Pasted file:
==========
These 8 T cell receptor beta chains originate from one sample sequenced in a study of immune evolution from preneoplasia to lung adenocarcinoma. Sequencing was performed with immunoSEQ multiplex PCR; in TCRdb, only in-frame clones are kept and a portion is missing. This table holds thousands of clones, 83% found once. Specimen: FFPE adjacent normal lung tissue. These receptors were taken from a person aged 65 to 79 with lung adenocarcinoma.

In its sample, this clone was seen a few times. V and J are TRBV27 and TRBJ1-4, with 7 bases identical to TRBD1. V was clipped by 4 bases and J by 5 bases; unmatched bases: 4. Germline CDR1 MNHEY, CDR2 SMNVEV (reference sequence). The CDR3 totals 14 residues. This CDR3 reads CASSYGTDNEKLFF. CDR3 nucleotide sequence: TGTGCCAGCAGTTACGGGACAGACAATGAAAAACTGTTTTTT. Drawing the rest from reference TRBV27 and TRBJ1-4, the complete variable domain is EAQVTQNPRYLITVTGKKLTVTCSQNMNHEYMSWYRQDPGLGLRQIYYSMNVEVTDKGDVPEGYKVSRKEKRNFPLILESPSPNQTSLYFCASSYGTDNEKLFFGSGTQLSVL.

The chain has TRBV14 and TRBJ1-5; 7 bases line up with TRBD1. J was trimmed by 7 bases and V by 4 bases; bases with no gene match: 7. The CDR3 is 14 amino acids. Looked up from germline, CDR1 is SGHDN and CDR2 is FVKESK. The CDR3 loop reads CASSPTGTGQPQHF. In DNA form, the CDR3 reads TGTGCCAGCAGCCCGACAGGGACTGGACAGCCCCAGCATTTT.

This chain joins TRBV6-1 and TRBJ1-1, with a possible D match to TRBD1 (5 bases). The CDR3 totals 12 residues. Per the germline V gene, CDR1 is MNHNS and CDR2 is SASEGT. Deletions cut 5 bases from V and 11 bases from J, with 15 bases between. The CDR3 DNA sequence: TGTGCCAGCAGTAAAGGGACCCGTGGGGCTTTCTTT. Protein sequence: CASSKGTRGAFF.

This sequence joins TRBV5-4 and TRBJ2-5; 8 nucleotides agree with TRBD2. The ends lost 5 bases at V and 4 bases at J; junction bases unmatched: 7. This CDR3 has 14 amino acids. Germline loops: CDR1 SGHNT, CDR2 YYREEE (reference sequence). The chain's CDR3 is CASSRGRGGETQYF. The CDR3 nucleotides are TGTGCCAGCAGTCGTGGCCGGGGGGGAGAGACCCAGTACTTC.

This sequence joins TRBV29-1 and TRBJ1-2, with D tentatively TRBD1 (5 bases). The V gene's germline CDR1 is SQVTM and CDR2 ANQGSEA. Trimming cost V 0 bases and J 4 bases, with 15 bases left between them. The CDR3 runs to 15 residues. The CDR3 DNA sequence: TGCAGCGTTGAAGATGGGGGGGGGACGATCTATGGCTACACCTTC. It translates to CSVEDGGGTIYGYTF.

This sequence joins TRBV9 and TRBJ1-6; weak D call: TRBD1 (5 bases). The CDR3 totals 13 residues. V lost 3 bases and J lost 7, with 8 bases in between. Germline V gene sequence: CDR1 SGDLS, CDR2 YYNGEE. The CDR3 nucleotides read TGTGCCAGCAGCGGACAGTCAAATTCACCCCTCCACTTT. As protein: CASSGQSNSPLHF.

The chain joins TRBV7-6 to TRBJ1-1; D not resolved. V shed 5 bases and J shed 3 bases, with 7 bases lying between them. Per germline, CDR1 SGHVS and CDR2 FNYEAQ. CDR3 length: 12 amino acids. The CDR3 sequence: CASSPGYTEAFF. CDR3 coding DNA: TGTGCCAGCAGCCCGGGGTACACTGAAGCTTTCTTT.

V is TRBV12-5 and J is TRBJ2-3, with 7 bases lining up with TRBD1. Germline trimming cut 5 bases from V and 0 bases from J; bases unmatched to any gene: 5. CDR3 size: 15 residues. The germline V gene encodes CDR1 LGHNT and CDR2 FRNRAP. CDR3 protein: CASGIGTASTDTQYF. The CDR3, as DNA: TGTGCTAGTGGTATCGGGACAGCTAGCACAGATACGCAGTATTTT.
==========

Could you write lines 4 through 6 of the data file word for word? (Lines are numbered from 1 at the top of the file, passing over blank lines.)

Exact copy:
This chain joins TRBV6-1 and TRBJ1-1, with a possible D match to TRBD1 (5 bases). The CDR3 totals 12 residues. Per the germline V gene, CDR1 is MNHNS and CDR2 is SASEGT. Deletions cut 5 bases from V and 11 bases from J, with 15 bases between. The CDR3 DNA sequence: TGTGCCAGCAGTAAAGGGACCCGTGGGGCTTTCTTT. Protein sequence: CASSKGTRGAFF.

This sequence joins TRBV5-4 and TRBJ2-5; 8 nucleotides agree with TRBD2. The ends lost 5 bases at V and 4 bases at J; junction bases unmatched: 7. This CDR3 has 14 amino acids. Germline loops: CDR1 SGHNT, CDR2 YYREEE (reference sequence). The chain's CDR3 is CASSRGRGGETQYF. The CDR3 nucleotides are TGTGCCAGCAGTCGTGGCCGGGGGGGAGAGACCCAGTACTTC.

This sequence joins TRBV29-1 and TRBJ1-2, with D tentatively TRBD1 (5 bases). The V gene's germline CDR1 is SQVTM and CDR2 ANQGSEA. Trimming cost V 0 bases and J 4 bases, with 15 bases left between them. The CDR3 runs to 15 residues. The CDR3 DNA sequence: TGCAGCGTTGAAGATGGGGGGGGGACGATCTATGGCTACACCTTC. It translates to CSVEDGGGTIYGYTF.